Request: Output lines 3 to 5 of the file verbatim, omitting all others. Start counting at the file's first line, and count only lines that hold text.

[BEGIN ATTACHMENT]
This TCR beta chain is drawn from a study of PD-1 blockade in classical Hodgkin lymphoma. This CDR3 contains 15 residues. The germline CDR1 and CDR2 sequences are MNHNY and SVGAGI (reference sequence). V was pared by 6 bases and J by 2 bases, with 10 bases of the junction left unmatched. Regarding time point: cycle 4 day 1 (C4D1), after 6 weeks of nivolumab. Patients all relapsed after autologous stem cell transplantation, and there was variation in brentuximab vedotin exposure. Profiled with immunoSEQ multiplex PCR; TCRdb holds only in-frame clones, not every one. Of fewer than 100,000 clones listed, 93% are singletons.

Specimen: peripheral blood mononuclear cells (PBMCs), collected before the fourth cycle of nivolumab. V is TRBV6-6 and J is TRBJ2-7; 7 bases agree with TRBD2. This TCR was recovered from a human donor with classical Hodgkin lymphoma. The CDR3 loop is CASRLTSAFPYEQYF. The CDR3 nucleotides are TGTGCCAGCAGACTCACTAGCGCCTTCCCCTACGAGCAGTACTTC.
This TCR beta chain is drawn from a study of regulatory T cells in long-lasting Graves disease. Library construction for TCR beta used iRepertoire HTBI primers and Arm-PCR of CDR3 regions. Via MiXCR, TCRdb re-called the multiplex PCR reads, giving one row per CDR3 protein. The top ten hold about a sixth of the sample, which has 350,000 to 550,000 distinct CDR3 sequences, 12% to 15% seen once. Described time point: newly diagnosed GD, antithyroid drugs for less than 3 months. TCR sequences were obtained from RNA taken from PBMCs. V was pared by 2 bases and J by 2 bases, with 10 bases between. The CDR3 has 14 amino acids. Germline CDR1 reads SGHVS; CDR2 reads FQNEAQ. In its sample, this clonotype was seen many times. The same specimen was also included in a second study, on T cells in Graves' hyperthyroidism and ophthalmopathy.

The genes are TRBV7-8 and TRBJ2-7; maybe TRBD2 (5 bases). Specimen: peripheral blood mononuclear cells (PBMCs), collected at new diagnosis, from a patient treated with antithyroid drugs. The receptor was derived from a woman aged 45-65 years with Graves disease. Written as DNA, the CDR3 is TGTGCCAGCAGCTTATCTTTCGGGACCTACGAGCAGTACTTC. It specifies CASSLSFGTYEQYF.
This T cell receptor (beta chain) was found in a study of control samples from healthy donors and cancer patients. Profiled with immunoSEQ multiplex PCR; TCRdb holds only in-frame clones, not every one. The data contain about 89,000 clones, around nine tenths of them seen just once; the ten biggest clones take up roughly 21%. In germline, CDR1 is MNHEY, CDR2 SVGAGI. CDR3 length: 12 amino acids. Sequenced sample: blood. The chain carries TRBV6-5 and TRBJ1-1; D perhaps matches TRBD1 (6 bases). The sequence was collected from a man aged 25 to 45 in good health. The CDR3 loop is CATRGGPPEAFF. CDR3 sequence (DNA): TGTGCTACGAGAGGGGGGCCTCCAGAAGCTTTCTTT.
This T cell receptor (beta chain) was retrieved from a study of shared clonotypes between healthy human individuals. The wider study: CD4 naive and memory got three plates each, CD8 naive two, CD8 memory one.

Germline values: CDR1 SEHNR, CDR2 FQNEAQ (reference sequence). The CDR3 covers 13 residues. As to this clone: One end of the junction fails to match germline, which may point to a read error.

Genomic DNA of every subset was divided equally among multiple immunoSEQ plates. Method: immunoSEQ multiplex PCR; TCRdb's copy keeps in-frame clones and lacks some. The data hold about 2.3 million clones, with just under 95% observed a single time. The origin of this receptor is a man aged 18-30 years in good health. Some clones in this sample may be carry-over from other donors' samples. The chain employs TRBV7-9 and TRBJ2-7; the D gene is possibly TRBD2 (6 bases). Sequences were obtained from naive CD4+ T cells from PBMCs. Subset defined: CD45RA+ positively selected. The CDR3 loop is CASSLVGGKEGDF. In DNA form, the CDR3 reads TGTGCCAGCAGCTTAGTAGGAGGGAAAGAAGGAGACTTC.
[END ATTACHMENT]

This TCR beta chain is drawn from a study of regulatory T cells in long-lasting Graves disease. Library construction for TCR beta used iRepertoire HTBI primers and Arm-PCR of CDR3 regions. Via MiXCR, TCRdb re-called the multiplex PCR reads, giving one row per CDR3 protein. The top ten hold about a sixth of the sample, which has 350,000 to 550,000 distinct CDR3 sequences, 12% to 15% seen once. Described time point: newly diagnosed GD, antithyroid drugs for less than 3 months. TCR sequences were obtained from RNA taken from PBMCs. V was pared by 2 bases and J by 2 bases, with 10 bases between. The CDR3 has 14 amino acids. Germline CDR1 reads SGHVS; CDR2 reads FQNEAQ. In its sample, this clonotype was seen many times. The same specimen was also included in a second study, on T cells in Graves' hyperthyroidism and ophthalmopathy.

The genes are TRBV7-8 and TRBJ2-7; maybe TRBD2 (5 bases). Specimen: peripheral blood mononuclear cells (PBMCs), collected at new diagnosis, from a patient treated with antithyroid drugs. The receptor was derived from a woman aged 45-65 years with Graves disease. Written as DNA, the CDR3 is TGTGCCAGCAGCTTATCTTTCGGGACCTACGAGCAGTACTTC. It specifies CASSLSFGTYEQYF.
This T cell receptor (beta chain) was found in a study of control samples from healthy donors and cancer patients. Profiled with immunoSEQ multiplex PCR; TCRdb holds only in-frame clones, not every one. The data contain about 89,000 clones, around nine tenths of them seen just once; the ten biggest clones take up roughly 21%. In germline, CDR1 is MNHEY, CDR2 SVGAGI. CDR3 length: 12 amino acids. Sequenced sample: blood. The chain carries TRBV6-5 and TRBJ1-1; D perhaps matches TRBD1 (6 bases). The sequence was collected from a man aged 25 to 45 in good health. The CDR3 loop is CATRGGPPEAFF. CDR3 sequence (DNA): TGTGCTACGAGAGGGGGGCCTCCAGAAGCTTTCTTT.